Ron Artest insistent on auctioning off his championship ring
As the Lakers tried on their 2009 championship rings, Ron Artest remained in the locker room, insistent that he didn't deserve to witness the ceremony. As the Lakers were honored by President Obama for their championship run, Artest remained in his hotel room, insistent that he felt sick. And as the Lakers get ready for the season opener Oct. 26 against the Houston Rockets, Artest says he's insistent on auctioning off his championship ring to help charitable efforts involving mental health issues.
"I'll look at it and put it back in the box," Artest said.
He has been lauded for his plan, enough to earn the keys to the city in Las Vegas, meet former President Clinton and Senate Majority Leader Harry Reid and appear at Eastmont Intermediate School in Montebello to speak on mental health issues. But Artest says plenty of people have reached out to him, pleading that he doesn't part with the ring. After all, he had stayed out of last season's activities out of respect for the rest of the team and for the motivation that he'd be able to partake in the celebration someday. The concern has extended to his wife as well.
But as indicated in a wide-ranging interview after Thursday's practice, he won't budge. He said he plans to give his wife a duplicate ring, and revealed he had his ring fit for a size 11 instead of his own size 14, so it would be easier for the average fan to fit the ring on his or her finger.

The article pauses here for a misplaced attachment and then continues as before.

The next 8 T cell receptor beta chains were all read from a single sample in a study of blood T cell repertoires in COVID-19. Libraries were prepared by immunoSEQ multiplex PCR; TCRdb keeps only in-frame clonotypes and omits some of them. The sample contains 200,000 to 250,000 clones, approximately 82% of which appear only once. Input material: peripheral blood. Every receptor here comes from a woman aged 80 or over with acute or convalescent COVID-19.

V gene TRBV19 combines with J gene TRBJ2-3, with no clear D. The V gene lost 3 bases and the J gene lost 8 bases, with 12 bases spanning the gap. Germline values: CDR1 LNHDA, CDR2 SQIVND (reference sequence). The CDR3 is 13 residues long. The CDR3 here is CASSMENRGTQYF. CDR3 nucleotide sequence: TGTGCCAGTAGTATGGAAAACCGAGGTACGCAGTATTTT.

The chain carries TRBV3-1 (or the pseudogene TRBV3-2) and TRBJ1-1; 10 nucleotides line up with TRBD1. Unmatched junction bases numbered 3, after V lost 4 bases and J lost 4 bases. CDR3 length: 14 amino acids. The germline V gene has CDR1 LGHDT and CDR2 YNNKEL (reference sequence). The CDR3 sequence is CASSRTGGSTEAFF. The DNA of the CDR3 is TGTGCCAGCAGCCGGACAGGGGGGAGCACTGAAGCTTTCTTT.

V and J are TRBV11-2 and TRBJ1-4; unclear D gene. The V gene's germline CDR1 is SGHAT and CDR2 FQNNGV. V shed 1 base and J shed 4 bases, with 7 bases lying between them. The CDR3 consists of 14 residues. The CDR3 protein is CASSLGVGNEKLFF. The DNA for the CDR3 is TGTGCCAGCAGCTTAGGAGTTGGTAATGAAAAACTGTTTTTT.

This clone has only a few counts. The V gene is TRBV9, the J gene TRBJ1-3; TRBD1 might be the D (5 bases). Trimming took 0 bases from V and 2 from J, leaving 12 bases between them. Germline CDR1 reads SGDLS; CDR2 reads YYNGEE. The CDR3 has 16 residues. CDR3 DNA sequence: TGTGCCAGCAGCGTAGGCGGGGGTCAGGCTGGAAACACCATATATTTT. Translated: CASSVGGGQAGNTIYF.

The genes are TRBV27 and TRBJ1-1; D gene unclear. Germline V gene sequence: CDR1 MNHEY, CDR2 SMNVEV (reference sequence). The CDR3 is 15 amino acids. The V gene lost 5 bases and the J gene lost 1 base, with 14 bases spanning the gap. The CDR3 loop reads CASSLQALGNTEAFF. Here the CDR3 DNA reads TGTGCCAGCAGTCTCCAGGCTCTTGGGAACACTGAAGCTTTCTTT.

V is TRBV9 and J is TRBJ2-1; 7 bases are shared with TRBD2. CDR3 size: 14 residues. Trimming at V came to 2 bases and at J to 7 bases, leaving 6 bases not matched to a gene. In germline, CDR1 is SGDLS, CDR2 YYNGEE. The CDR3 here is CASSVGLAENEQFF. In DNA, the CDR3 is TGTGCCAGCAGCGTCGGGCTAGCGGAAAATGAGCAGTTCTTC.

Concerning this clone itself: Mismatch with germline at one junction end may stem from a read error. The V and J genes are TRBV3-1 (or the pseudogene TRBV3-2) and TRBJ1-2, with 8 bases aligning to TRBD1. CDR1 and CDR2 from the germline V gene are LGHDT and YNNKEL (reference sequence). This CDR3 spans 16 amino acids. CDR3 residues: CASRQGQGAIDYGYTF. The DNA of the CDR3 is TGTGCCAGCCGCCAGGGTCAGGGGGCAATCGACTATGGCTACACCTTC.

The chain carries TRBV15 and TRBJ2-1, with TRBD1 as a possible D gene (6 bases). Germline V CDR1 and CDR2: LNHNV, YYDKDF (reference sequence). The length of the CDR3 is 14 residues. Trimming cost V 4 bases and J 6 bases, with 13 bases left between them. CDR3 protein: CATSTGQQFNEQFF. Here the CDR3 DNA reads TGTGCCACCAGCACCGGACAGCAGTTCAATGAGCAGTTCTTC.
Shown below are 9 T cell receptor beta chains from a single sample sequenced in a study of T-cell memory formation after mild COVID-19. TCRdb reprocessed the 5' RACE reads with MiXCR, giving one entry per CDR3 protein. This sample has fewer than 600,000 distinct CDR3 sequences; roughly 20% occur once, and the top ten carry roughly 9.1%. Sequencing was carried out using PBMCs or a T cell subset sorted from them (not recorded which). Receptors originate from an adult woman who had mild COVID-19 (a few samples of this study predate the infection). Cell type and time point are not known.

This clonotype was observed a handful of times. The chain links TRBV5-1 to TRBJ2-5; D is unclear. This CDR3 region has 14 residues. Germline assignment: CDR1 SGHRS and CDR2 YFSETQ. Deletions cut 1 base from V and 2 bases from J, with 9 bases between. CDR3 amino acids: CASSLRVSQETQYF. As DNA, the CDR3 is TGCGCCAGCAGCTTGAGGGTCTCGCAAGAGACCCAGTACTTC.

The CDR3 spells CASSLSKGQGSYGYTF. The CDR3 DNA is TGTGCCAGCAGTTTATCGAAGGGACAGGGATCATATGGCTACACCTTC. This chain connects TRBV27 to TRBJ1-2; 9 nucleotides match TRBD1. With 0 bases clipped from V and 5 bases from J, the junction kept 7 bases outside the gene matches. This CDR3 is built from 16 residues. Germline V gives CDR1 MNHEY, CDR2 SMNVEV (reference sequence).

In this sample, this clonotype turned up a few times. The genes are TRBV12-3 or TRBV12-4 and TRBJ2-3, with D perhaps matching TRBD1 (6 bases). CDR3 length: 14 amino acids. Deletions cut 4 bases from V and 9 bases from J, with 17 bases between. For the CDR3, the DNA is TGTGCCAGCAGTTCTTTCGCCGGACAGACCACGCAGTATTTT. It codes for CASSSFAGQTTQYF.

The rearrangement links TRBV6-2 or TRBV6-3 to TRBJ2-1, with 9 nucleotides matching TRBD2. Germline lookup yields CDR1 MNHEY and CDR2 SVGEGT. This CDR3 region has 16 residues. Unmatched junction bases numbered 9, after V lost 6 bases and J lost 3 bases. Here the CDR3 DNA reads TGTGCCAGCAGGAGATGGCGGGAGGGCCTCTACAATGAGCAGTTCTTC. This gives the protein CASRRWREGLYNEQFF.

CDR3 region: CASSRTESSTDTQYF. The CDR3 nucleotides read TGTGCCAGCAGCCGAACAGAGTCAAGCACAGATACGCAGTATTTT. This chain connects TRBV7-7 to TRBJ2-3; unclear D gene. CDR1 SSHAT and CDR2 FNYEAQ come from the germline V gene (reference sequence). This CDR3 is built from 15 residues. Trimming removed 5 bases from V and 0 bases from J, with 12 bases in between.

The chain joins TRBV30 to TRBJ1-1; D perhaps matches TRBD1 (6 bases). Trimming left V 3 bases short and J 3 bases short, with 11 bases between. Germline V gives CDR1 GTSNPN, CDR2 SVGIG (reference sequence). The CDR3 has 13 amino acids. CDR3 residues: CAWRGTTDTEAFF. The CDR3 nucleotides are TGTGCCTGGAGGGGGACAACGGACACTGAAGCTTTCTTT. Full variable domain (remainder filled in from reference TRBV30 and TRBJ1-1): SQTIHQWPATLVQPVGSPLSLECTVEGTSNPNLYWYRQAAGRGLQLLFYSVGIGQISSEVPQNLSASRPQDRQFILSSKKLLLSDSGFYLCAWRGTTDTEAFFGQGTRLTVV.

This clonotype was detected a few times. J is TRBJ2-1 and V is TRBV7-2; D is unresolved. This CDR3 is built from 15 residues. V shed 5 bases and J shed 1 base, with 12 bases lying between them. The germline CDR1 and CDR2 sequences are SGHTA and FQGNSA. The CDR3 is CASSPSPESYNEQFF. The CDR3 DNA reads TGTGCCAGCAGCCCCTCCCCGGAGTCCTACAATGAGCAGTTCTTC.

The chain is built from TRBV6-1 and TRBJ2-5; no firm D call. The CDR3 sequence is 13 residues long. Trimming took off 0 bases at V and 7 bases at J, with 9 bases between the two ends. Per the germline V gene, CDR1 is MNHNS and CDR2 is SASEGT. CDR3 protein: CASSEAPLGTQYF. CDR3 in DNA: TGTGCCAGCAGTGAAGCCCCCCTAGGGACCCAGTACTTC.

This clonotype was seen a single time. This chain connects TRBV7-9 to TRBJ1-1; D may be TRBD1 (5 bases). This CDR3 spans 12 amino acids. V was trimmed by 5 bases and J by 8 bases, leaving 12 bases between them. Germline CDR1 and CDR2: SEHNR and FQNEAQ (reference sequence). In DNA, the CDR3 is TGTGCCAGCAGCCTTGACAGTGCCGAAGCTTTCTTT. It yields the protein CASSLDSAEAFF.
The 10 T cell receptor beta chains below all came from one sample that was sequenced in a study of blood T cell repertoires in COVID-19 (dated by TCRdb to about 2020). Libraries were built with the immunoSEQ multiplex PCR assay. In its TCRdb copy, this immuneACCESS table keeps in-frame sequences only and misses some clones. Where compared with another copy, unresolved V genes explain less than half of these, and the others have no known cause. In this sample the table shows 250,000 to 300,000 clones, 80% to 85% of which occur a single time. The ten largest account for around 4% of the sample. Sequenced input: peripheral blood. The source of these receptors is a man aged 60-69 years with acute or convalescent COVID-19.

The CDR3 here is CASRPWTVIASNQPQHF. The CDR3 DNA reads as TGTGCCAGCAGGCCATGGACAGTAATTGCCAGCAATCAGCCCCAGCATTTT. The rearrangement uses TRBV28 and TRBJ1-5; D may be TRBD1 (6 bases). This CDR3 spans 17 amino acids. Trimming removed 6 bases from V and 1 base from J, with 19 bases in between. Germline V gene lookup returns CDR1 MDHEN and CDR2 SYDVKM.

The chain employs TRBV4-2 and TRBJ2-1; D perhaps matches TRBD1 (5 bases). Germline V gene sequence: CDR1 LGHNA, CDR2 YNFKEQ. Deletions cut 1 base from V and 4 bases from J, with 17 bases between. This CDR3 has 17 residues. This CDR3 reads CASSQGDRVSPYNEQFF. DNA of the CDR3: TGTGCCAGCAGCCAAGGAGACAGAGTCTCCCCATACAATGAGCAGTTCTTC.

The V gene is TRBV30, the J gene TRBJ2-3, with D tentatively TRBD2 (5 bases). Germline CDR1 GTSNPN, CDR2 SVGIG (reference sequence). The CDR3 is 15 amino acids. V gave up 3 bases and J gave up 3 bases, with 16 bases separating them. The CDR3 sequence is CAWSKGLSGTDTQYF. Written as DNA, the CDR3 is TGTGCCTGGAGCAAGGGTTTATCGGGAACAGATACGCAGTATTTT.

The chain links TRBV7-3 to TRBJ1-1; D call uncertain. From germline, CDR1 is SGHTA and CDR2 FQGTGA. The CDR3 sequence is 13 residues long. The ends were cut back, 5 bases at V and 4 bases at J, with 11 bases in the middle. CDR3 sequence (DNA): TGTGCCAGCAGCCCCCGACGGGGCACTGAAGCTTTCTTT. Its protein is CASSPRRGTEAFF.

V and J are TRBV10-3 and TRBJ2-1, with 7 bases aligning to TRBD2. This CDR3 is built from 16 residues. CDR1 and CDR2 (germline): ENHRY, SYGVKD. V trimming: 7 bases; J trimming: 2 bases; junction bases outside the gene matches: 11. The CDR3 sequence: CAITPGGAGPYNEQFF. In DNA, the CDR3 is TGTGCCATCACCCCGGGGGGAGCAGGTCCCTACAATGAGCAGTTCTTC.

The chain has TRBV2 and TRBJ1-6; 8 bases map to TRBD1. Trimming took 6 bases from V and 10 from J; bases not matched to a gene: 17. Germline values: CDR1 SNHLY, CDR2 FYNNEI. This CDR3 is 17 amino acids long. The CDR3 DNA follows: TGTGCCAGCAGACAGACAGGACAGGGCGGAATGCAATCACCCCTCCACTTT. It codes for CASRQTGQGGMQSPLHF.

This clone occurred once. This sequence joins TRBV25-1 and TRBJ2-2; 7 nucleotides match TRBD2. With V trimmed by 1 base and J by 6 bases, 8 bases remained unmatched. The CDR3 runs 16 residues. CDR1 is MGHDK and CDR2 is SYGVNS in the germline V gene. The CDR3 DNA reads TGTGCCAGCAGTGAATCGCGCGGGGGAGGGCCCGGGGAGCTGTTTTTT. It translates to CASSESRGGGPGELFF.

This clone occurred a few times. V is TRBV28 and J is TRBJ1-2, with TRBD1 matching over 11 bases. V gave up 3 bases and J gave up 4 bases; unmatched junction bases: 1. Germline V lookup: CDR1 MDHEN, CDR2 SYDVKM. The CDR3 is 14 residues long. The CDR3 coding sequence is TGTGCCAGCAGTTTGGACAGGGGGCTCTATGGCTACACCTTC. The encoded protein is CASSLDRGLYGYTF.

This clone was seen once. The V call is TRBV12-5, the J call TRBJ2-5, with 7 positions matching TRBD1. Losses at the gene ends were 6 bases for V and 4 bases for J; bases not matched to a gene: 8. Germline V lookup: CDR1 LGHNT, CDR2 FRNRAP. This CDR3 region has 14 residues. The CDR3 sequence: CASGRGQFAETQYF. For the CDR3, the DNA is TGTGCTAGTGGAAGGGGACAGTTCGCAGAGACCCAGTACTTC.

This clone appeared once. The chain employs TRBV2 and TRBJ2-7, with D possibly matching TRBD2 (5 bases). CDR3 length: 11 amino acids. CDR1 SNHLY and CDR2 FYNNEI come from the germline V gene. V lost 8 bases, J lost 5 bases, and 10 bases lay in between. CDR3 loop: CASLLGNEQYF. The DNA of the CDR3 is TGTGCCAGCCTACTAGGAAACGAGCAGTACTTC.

"You look at the impact I made already with the whole cause, I think you'd do the same thing," Artest said. "I didn't think it was going to be like that. I didn't plan on it being such a major response. I had no idea. But even had I known that, I would still do it and give other things away. It was for short-term impact that hopefully will lead to long-term impact. Now it's getting out of control, but in a good way."
Artest said his brush with community efforts has spurred him to want to do more, particularly after Clinton expressed admiration for the player's redemption story, with the 2010 NBA championship and his charitable efforts now defining him more than the infamous "Malice at the Palace." And his brush with championship success has spurred him do away with other distractions.
He had planned to shoot a reality TV show this past summer, titled "They Call Me Crazy," in conjunction with E1 Entertainment and Tijuana Entertainment, with his race-car incident serving as part of the pilot. But he said he quickly scrapped the plan, fearing that it would distract him from the goal of a Lakers repeat championship.
"I'm not shooting a reality show. This season is too important," he said. "I don't know if I'll ever be able to shoot one. Next summer, I'll be training really hard. I wasn't going to shoot during the season. I was trying to get it done, but the people we were working with were moving really, really slow. So we couldn't get the show done."
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